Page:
The Countryside

Part of the debate – in the House of Lords at 6:57 pm on 1st December 1999.

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Photo of Baroness Byford Baroness Byford Conservative 6:57 pm, 1st December 1999

My Lords, I, too, should like to thank my noble friend Lord Ferrers for introducing this important debate. The contributions made have demonstrated the breadth and depth of the concern that we have in the House for farming and, twinned with it, for our countryside. They go hand in hand, together. Many of us are concerned for the economical future of farming and for the well-being of our countryside. All around the House speakers in the debate have highlighted both concerns. I shall not be able to mention every contribution, but I hope that I can do justice to the tenor of the argument.

As days passed by, I found myself asking what I understand by "the countryside". Indeed, other noble Lords have posed exactly that question. I was surprised to find that it was a difficult question to answer. It is nearly an emotion--and there lies the rub of my and, I suspect, other people's understanding of the countryside.

Over the past 10 days we have had three important agricultural debates: first, the response to the gracious Speech; secondly, the report from the European Communities Committee's findings on CAP and Agenda 2000; and today's major debate, moved so ably by my noble friend. On all of those occasions the theme coming from the various speeches expressed the dire state of our current farming industry; the need for a level playing field; the increasing regulatory burdens; the effect this has had on the farming industry; and the increasing numbers leaving the industry--sadly, some 20,000 this year, as was mentioned again today. Other noble Lords have mentioned the income of farmers, which varies from the average income of hill farmers of £2,000 down to that in Scotland, mentioned by my noble friend Lord Caithness, where it is a mere £416. Those are frightening examples.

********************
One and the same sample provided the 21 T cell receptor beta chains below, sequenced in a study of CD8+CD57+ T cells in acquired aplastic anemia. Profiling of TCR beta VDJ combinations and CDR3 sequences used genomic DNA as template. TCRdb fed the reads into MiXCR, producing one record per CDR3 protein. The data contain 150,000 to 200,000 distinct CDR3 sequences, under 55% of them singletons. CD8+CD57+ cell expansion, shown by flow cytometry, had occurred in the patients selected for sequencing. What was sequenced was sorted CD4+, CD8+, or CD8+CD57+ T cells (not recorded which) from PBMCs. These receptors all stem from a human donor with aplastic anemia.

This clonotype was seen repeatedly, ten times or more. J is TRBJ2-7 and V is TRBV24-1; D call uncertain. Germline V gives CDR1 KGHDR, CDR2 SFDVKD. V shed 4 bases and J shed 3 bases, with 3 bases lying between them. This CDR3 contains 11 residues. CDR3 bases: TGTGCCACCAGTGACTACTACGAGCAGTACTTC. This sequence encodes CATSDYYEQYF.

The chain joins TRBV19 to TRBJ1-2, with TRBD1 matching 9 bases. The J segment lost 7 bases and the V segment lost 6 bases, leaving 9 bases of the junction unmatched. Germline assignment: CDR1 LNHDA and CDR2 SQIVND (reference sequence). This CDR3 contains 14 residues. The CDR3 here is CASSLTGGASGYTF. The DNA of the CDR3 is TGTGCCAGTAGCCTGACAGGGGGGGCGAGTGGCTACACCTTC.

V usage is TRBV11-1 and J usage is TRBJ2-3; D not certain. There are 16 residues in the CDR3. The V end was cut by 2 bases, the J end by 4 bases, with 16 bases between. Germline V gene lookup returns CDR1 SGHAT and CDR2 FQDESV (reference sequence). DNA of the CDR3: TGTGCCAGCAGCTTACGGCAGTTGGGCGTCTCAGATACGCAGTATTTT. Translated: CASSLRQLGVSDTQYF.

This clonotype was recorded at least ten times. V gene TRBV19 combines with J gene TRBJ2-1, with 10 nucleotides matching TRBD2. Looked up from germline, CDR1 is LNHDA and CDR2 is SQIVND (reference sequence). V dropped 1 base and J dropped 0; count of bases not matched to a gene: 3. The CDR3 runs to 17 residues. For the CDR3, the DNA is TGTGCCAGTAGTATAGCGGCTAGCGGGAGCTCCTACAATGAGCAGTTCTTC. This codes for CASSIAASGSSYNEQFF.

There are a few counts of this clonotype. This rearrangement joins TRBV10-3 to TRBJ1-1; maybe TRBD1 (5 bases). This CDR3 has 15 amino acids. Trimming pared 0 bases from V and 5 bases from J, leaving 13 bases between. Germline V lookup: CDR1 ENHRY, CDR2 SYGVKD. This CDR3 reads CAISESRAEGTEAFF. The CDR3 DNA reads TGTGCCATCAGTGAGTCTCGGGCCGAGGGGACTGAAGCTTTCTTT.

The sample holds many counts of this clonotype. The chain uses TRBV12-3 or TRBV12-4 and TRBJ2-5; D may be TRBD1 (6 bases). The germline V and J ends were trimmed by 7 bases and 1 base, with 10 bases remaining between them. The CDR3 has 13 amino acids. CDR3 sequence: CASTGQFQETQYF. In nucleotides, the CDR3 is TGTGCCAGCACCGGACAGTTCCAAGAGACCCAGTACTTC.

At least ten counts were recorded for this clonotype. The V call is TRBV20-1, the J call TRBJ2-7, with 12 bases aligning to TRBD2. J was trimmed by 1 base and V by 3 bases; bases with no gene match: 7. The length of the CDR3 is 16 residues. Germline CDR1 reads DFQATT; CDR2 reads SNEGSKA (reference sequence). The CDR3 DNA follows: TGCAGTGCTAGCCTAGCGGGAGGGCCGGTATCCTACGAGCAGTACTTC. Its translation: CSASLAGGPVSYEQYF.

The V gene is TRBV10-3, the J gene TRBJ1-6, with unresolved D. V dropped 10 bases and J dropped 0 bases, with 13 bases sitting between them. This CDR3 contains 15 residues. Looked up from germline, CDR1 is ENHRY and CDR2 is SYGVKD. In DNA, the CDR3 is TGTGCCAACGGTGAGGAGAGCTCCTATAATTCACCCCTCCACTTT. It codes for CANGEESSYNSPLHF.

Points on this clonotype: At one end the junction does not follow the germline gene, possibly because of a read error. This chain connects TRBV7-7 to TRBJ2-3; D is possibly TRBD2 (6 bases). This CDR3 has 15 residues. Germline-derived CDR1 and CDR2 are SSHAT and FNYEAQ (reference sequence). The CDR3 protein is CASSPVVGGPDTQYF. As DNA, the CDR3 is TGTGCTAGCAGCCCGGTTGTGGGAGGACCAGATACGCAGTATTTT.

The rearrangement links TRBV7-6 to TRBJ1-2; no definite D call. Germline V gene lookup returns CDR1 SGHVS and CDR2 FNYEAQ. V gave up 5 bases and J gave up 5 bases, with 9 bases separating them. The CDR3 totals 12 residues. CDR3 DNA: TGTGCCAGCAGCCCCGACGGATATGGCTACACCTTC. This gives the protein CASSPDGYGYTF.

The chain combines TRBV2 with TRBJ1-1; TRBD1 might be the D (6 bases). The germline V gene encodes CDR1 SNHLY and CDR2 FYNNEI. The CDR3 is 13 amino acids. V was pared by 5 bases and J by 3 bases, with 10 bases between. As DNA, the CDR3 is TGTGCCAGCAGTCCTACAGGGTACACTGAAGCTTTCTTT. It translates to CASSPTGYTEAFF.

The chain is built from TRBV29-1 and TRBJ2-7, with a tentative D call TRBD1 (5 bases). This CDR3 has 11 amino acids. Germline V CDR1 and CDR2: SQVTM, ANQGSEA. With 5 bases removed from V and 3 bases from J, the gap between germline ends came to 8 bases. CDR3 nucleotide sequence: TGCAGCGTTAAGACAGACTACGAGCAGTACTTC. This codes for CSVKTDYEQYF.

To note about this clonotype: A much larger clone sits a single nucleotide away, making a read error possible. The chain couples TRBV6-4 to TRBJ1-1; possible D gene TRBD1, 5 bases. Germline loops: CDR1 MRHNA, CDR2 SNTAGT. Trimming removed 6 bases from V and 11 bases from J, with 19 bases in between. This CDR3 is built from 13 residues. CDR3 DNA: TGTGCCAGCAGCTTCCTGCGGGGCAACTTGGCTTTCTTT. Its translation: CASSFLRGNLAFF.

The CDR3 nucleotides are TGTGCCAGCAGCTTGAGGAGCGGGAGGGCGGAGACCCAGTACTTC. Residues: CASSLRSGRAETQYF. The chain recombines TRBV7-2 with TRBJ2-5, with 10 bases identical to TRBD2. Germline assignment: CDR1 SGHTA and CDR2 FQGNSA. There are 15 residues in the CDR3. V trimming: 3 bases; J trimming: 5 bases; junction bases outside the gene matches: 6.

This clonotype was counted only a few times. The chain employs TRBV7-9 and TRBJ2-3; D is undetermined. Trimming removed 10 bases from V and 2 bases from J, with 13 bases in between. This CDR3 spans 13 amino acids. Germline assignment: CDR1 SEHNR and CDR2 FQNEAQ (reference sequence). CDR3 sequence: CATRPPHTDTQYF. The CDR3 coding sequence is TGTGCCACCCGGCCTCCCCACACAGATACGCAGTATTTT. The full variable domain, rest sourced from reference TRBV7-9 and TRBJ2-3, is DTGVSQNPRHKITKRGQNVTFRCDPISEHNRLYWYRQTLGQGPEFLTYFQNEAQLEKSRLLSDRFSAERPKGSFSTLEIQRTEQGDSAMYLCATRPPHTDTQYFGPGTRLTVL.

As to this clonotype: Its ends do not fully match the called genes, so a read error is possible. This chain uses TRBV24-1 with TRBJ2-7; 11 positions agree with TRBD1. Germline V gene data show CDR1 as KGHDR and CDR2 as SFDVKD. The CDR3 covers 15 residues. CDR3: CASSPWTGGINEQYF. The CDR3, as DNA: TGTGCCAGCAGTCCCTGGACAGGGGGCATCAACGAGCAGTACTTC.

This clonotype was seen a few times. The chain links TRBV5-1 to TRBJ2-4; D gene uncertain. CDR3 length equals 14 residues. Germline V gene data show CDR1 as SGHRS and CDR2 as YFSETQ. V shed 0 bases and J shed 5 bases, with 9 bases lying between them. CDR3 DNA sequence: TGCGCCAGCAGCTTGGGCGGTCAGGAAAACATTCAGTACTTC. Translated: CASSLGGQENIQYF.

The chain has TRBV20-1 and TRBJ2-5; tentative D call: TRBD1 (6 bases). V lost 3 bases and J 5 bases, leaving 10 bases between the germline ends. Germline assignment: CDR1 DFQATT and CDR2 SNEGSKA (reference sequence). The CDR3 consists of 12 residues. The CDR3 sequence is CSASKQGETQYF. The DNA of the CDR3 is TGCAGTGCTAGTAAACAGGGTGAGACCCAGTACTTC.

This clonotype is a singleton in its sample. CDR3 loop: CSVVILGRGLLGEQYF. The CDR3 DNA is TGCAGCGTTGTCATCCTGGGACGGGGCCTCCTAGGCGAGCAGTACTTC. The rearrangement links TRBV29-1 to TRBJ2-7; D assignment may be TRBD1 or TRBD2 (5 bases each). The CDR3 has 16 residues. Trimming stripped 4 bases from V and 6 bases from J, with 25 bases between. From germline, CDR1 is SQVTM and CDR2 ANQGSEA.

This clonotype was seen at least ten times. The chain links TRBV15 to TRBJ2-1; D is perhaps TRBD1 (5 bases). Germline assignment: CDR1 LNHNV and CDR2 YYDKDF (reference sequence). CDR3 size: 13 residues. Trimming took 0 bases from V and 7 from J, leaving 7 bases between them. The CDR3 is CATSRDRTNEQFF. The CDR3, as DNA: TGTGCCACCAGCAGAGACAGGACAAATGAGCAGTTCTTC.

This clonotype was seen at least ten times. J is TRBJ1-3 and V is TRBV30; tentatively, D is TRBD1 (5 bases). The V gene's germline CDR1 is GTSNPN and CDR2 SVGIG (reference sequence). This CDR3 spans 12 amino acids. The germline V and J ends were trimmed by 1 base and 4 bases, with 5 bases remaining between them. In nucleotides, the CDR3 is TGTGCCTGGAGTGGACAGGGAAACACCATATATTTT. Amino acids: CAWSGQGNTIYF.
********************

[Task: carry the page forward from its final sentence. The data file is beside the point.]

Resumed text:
We on these Benches feel that perhaps it is time to take stock and for the Government to stand back and to stop lurching from one crisis to another. I realise that in some ways it is not easy for a national government to do that because now we all operate not just within the EU but within a global market. Therefore, this issue has great implications for we farmers here today. However, if the Government can stand back and stop papering over the cracks, they can tackle the core problems. I believe that some of the suggestions made from all sides of the House today provide good examples of the problems which we need to tackle.

I know that other noble Lords have expressed their disappointment at the outcome of the CAP reforms, which have only added to our problems. Indeed, I know that the Minister and her colleague in the other place have reflected the Government's disappointment that the reforms did not go further.

This week we have learned from Seattle that the USA and the Cairns Group see the future of agriculture in a very different way. They are not constrained by our higher welfare standards. They do not have our desire to enhance the environment; indeed, their environment is very different from ours. Their view is that if we wish to enhance our environment and to have higher welfare standards, we should arrange for that to be done, but not as part of a trading agreement. I believe that that is where the core problem lies. They feel that our Government should finance such projects from our own resources rather than expect resources to come from an overall EU or world-wide budget.